(b)    personalisation – we use cookies to store information about your preferences and to personalise the website for you.

(c)    [advertising – we use cookies to help us to display advertisements that will be relevant to you.

(d)    analysis – we use cookies to help us to analyse the use and performance of our website and services.

(e)     cookie consent – we use cookies to store your preferences in relation to the use of cookies more generally.

10.   Cookies used by our service providers

10.1  Our service providers use cookies and those cookies may be stored on your computer when you visit our website.

10.2  We use Google Analytics. Google Analytics gathers information about the use of our website by means of cookies. The information gathered is used to create reports about the use of our website. You can find out more about Google’s use of information by visiting https://www.google.com/policies/privacy/partners/ and you can review Google’s privacy policy at https://policies.google.com/privacy.

11.   Managing cookies

11.1  Most browsers allow you to refuse to accept cookies and to delete cookies. The methods for doing so vary from browser to browser, and from version to version. You can however obtain up-to-date information about blocking and deleting cookies via these links:

(a)    https://support.google.com/chrome/answer/95647 (Chrome);

(b)    https://support.mozilla.org/en-US/kb/enable-and-disable-cookies-website-preferences (Firefox);

(c)    https://help.opera.com/en/latest/security-and-privacy/ (Opera);

(d)    https://support.microsoft.com/en-gb/help/17442/windows-internet-explorer-delete-manage-cookies (Internet Explorer);

(e)    https://support.apple.com/en-gb/guide/safari/manage-cookies-and-website-data-sfri11471/mac (Safari); and

(f)     https://privacy.microsoft.com/en-us/windows-10-microsoft-edge-and-privacy (Edge).

11.2  Blocking all cookies will have a negative impact upon the usability of many websites.

11.3  If you block cookies, you will not be able to use all the features on our website.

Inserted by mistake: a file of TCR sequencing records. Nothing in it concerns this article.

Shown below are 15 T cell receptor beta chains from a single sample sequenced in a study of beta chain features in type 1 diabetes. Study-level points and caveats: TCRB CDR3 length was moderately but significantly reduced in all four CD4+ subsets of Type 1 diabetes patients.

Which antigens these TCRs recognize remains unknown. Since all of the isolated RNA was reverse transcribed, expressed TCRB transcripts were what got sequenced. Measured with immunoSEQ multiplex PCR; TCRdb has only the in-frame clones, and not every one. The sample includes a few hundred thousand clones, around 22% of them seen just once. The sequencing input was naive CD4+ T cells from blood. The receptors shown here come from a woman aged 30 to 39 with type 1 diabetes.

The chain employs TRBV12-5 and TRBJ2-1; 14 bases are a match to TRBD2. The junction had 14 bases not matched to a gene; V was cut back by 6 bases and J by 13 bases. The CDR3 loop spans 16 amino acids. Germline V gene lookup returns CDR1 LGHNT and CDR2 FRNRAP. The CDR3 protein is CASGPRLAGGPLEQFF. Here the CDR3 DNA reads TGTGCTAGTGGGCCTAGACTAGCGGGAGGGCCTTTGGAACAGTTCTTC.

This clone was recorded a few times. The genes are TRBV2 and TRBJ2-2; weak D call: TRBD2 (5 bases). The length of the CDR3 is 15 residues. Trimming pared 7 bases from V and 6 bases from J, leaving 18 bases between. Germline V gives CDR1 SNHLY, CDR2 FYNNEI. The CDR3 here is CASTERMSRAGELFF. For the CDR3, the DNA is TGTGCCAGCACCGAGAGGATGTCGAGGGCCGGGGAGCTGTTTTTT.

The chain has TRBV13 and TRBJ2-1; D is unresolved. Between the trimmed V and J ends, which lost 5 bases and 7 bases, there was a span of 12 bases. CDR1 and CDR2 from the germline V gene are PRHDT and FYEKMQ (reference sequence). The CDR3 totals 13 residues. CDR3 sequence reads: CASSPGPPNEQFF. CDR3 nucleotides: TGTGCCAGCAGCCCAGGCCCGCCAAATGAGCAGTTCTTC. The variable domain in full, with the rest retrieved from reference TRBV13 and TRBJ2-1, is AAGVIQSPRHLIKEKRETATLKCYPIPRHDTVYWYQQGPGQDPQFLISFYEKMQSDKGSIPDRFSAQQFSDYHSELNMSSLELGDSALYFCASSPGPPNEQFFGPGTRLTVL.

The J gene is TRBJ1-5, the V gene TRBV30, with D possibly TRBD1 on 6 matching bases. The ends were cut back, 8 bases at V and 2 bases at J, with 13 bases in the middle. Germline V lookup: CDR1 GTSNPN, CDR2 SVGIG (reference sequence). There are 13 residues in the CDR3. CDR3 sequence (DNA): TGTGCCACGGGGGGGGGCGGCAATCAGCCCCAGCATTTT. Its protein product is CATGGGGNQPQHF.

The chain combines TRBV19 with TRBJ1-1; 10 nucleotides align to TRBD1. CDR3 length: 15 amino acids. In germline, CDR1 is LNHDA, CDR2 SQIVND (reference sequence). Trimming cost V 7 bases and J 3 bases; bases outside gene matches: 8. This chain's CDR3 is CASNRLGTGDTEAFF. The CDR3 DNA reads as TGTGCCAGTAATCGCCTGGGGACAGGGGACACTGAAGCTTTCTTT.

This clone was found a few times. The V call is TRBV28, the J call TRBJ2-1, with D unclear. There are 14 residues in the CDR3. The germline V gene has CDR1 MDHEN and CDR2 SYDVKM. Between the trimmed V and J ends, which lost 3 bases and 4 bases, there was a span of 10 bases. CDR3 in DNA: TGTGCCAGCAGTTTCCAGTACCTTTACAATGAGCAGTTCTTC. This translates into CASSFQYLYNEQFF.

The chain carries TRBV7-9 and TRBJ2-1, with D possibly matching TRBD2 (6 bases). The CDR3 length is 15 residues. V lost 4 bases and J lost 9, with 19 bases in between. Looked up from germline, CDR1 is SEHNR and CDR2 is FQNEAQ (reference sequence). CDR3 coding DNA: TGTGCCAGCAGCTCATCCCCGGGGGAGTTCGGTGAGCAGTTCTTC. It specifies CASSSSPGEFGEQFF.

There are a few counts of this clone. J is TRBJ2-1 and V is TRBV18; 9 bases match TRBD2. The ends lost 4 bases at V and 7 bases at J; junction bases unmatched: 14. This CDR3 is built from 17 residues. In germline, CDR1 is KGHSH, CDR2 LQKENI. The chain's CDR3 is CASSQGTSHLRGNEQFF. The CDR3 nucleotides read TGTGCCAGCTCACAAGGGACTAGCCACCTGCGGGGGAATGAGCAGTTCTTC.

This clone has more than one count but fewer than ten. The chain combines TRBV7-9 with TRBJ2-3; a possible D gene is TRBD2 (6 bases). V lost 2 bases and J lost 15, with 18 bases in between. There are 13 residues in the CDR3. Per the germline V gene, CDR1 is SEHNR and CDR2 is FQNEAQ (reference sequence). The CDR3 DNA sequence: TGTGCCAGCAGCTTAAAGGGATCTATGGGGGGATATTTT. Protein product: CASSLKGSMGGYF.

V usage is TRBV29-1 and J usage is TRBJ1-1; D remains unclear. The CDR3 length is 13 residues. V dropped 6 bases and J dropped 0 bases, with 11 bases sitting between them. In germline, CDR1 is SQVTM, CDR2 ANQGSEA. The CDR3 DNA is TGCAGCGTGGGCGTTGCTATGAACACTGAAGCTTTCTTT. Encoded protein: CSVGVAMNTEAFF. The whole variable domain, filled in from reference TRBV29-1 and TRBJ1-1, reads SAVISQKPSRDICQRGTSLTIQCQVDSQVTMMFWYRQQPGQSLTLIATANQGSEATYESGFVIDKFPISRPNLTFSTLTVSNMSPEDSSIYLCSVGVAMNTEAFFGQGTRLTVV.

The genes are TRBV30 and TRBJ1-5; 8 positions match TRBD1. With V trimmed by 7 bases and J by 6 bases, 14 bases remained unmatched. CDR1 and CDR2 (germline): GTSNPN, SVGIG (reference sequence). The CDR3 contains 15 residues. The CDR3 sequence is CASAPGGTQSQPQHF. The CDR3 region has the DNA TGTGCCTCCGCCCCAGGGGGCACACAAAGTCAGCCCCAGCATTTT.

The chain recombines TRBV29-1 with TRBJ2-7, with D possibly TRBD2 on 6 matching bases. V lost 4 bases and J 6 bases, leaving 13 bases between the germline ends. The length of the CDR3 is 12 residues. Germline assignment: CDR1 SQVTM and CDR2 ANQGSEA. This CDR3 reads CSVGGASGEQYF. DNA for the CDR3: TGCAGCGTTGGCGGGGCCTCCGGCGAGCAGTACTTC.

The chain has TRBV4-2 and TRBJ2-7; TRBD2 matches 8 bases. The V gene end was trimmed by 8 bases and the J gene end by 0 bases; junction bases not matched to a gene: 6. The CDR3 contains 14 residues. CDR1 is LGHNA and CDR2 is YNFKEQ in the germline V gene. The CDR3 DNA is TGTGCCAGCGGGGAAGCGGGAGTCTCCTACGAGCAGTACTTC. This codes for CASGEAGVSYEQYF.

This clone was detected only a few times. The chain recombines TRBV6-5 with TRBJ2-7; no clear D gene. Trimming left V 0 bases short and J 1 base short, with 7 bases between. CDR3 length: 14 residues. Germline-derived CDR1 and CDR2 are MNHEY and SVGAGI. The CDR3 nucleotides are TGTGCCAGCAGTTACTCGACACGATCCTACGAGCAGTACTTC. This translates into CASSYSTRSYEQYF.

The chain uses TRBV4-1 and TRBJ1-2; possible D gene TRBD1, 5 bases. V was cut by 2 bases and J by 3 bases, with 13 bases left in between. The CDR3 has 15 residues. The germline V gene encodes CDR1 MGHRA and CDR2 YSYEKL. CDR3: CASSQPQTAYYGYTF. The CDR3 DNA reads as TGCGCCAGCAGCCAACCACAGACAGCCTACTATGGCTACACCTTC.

12.   Amendments

12.1  We may update this policy from time to time by publishing a new version on our website.

12.2  You should check this page occasionally to ensure you are happy with any changes to this policy.

13.   Our details

13.1  This website is owned and operated by 3Sixty Digital LTD.

13.2  We are registered in England under registration number 154379785, and our registered office is at 127 Hampton Road, Bristol,BS6 6JE.

13.3  Our principal place of business is at 127 Hampton Road, Bristol,BS6 6JE .

13.4  You can contact us:

(a)    by post, to the postal address given above;

(b)    using our website contact form;

(c)    by telephone, on the contact number published on our website;

(d)    by email, using the email address published on our website.

14.   Data protection officer

14.1  Our data protection officer’s contact details are the contact details available on the 3Sixty Design LTD website.

European Data Protection Board (EDPB) guidance on transparency – https://ec.europa.eu/newsroom/article29/item-detail.cfm?item_id=622227

UK Information Commissioner’s Office guidance on the right to be informed – https://ico.org.uk/for-organisations/guide-to-data-protection/guide-to-the-general-data-protection-regulation-gdpr/the-right-to-be-informed/

“Personal data” is defined in Article 4(1) of the GDPR:

“‘personal data’ means any information relating to an identified or identifiable natural person (‘data subject’); an identifiable natural person is one who can be identified, directly or indirectly, in particular by reference to an identifier such as a name, an identification number, location data, an online identifier or to one or more factors specific to the physical, physiological, genetic, mental, economic, cultural or social identity of that natural person”.

The GDPR requires that controllers disclose to data subjects detailed information about their processing of personal data.

Article 13(1) of the GDPR provides that: